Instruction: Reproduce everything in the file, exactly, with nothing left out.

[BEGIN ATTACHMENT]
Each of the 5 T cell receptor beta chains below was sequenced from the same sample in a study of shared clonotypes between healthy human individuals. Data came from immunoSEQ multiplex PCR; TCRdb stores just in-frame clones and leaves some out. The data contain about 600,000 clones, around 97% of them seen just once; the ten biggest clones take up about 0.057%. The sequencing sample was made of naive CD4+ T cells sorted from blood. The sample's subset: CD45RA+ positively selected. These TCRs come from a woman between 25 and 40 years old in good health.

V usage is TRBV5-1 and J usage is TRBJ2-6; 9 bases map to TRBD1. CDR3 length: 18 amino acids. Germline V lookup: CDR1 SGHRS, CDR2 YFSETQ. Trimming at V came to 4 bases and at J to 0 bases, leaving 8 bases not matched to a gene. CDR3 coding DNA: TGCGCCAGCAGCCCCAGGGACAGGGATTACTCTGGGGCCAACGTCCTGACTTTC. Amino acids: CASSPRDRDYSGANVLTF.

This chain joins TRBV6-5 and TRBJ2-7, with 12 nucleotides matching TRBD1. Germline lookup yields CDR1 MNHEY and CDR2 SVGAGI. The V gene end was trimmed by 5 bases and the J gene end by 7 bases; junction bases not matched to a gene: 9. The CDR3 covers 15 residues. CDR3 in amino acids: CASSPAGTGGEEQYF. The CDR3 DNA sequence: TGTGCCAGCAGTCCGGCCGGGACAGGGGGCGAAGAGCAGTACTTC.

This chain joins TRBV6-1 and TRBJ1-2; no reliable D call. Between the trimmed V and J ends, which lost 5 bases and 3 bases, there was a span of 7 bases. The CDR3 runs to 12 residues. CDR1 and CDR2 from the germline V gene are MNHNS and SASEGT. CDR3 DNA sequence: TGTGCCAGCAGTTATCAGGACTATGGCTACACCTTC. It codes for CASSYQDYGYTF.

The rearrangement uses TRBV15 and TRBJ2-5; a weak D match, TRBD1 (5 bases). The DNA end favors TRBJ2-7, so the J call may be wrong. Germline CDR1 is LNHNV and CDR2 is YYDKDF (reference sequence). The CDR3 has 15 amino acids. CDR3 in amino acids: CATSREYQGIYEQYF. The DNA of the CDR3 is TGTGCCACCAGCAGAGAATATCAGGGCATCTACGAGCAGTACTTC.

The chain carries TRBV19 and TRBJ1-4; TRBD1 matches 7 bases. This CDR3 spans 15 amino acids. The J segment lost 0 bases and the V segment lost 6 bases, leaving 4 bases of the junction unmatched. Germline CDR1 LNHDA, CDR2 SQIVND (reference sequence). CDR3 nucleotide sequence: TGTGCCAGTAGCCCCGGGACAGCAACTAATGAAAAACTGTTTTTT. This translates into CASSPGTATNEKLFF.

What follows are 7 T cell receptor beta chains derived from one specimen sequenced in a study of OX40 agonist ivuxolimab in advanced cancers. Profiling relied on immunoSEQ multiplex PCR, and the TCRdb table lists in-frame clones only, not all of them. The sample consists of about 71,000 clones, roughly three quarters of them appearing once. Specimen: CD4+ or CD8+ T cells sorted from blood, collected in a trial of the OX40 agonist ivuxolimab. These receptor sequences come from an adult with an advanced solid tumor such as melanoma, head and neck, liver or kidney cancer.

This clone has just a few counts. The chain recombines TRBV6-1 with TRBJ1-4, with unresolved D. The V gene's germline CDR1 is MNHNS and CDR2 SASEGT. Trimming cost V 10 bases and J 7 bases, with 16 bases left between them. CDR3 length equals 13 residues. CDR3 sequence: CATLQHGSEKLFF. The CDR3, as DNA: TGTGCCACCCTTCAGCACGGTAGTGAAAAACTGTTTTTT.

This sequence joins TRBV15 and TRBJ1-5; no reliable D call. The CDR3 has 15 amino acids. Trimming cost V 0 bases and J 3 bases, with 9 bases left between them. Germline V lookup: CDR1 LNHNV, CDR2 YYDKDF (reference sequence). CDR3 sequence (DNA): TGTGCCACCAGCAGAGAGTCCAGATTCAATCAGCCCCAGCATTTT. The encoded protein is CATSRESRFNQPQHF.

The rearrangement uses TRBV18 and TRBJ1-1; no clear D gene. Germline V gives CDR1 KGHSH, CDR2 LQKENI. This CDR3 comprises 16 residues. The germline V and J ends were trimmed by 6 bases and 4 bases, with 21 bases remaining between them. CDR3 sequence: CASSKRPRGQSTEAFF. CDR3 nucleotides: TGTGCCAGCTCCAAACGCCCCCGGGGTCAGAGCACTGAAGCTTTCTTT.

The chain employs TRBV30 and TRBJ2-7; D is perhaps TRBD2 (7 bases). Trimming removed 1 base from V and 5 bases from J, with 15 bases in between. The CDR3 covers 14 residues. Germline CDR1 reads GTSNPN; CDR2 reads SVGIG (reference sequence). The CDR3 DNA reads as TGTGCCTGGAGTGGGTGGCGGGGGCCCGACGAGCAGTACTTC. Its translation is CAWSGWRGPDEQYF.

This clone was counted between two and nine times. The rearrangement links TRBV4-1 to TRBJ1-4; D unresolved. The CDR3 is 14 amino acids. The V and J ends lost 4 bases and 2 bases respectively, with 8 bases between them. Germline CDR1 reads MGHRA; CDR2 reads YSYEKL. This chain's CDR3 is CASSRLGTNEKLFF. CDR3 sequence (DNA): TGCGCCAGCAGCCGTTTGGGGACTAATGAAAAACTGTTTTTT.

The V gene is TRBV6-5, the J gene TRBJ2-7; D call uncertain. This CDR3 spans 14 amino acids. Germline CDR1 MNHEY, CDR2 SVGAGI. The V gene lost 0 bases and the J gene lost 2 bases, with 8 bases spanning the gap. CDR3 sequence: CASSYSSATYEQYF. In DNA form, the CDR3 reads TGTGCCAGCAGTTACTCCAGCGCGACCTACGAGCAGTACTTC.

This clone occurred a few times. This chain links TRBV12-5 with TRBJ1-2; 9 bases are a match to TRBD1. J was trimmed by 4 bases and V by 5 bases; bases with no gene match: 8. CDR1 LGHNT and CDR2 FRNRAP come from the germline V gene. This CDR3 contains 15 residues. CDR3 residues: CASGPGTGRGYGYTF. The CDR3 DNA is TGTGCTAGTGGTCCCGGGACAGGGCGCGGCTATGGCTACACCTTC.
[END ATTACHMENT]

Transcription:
Each of the 5 T cell receptor beta chains below was sequenced from the same sample in a study of shared clonotypes between healthy human individuals. Data came from immunoSEQ multiplex PCR; TCRdb stores just in-frame clones and leaves some out. The data contain about 600,000 clones, around 97% of them seen just once; the ten biggest clones take up about 0.057%. The sequencing sample was made of naive CD4+ T cells sorted from blood. The sample's subset: CD45RA+ positively selected. These TCRs come from a woman between 25 and 40 years old in good health.

V usage is TRBV5-1 and J usage is TRBJ2-6; 9 bases map to TRBD1. CDR3 length: 18 amino acids. Germline V lookup: CDR1 SGHRS, CDR2 YFSETQ. Trimming at V came to 4 bases and at J to 0 bases, leaving 8 bases not matched to a gene. CDR3 coding DNA: TGCGCCAGCAGCCCCAGGGACAGGGATTACTCTGGGGCCAACGTCCTGACTTTC. Amino acids: CASSPRDRDYSGANVLTF.

This chain joins TRBV6-5 and TRBJ2-7, with 12 nucleotides matching TRBD1. Germline lookup yields CDR1 MNHEY and CDR2 SVGAGI. The V gene end was trimmed by 5 bases and the J gene end by 7 bases; junction bases not matched to a gene: 9. The CDR3 covers 15 residues. CDR3 in amino acids: CASSPAGTGGEEQYF. The CDR3 DNA sequence: TGTGCCAGCAGTCCGGCCGGGACAGGGGGCGAAGAGCAGTACTTC.

This chain joins TRBV6-1 and TRBJ1-2; no reliable D call. Between the trimmed V and J ends, which lost 5 bases and 3 bases, there was a span of 7 bases. The CDR3 runs to 12 residues. CDR1 and CDR2 from the germline V gene are MNHNS and SASEGT. CDR3 DNA sequence: TGTGCCAGCAGTTATCAGGACTATGGCTACACCTTC. It codes for CASSYQDYGYTF.

The rearrangement uses TRBV15 and TRBJ2-5; a weak D match, TRBD1 (5 bases). The DNA end favors TRBJ2-7, so the J call may be wrong. Germline CDR1 is LNHNV and CDR2 is YYDKDF (reference sequence). The CDR3 has 15 amino acids. CDR3 in amino acids: CATSREYQGIYEQYF. The DNA of the CDR3 is TGTGCCACCAGCAGAGAATATCAGGGCATCTACGAGCAGTACTTC.

The chain carries TRBV19 and TRBJ1-4; TRBD1 matches 7 bases. This CDR3 spans 15 amino acids. The J segment lost 0 bases and the V segment lost 6 bases, leaving 4 bases of the junction unmatched. Germline CDR1 LNHDA, CDR2 SQIVND (reference sequence). CDR3 nucleotide sequence: TGTGCCAGTAGCCCCGGGACAGCAACTAATGAAAAACTGTTTTTT. This translates into CASSPGTATNEKLFF.

What follows are 7 T cell receptor beta chains derived from one specimen sequenced in a study of OX40 agonist ivuxolimab in advanced cancers. Profiling relied on immunoSEQ multiplex PCR, and the TCRdb table lists in-frame clones only, not all of them. The sample consists of about 71,000 clones, roughly three quarters of them appearing once. Specimen: CD4+ or CD8+ T cells sorted from blood, collected in a trial of the OX40 agonist ivuxolimab. These receptor sequences come from an adult with an advanced solid tumor such as melanoma, head and neck, liver or kidney cancer.

This clone has just a few counts. The chain recombines TRBV6-1 with TRBJ1-4, with unresolved D. The V gene's germline CDR1 is MNHNS and CDR2 SASEGT. Trimming cost V 10 bases and J 7 bases, with 16 bases left between them. CDR3 length equals 13 residues. CDR3 sequence: CATLQHGSEKLFF. The CDR3, as DNA: TGTGCCACCCTTCAGCACGGTAGTGAAAAACTGTTTTTT.

This sequence joins TRBV15 and TRBJ1-5; no reliable D call. The CDR3 has 15 amino acids. Trimming cost V 0 bases and J 3 bases, with 9 bases left between them. Germline V lookup: CDR1 LNHNV, CDR2 YYDKDF (reference sequence). CDR3 sequence (DNA): TGTGCCACCAGCAGAGAGTCCAGATTCAATCAGCCCCAGCATTTT. The encoded protein is CATSRESRFNQPQHF.

The rearrangement uses TRBV18 and TRBJ1-1; no clear D gene. Germline V gives CDR1 KGHSH, CDR2 LQKENI. This CDR3 comprises 16 residues. The germline V and J ends were trimmed by 6 bases and 4 bases, with 21 bases remaining between them. CDR3 sequence: CASSKRPRGQSTEAFF. CDR3 nucleotides: TGTGCCAGCTCCAAACGCCCCCGGGGTCAGAGCACTGAAGCTTTCTTT.

The chain employs TRBV30 and TRBJ2-7; D is perhaps TRBD2 (7 bases). Trimming removed 1 base from V and 5 bases from J, with 15 bases in between. The CDR3 covers 14 residues. Germline CDR1 reads GTSNPN; CDR2 reads SVGIG (reference sequence). The CDR3 DNA reads as TGTGCCTGGAGTGGGTGGCGGGGGCCCGACGAGCAGTACTTC. Its translation is CAWSGWRGPDEQYF.

This clone was counted between two and nine times. The rearrangement links TRBV4-1 to TRBJ1-4; D unresolved. The CDR3 is 14 amino acids. The V and J ends lost 4 bases and 2 bases respectively, with 8 bases between them. Germline CDR1 reads MGHRA; CDR2 reads YSYEKL. This chain's CDR3 is CASSRLGTNEKLFF. CDR3 sequence (DNA): TGCGCCAGCAGCCGTTTGGGGACTAATGAAAAACTGTTTTTT.

The V gene is TRBV6-5, the J gene TRBJ2-7; D call uncertain. This CDR3 spans 14 amino acids. Germline CDR1 MNHEY, CDR2 SVGAGI. The V gene lost 0 bases and the J gene lost 2 bases, with 8 bases spanning the gap. CDR3 sequence: CASSYSSATYEQYF. In DNA form, the CDR3 reads TGTGCCAGCAGTTACTCCAGCGCGACCTACGAGCAGTACTTC.

This clone occurred a few times. This chain links TRBV12-5 with TRBJ1-2; 9 bases are a match to TRBD1. J was trimmed by 4 bases and V by 5 bases; bases with no gene match: 8. CDR1 LGHNT and CDR2 FRNRAP come from the germline V gene. This CDR3 contains 15 residues. CDR3 residues: CASGPGTGRGYGYTF. The CDR3 DNA is TGTGCTAGTGGTCCCGGGACAGGGCGCGGCTATGGCTACACCTTC.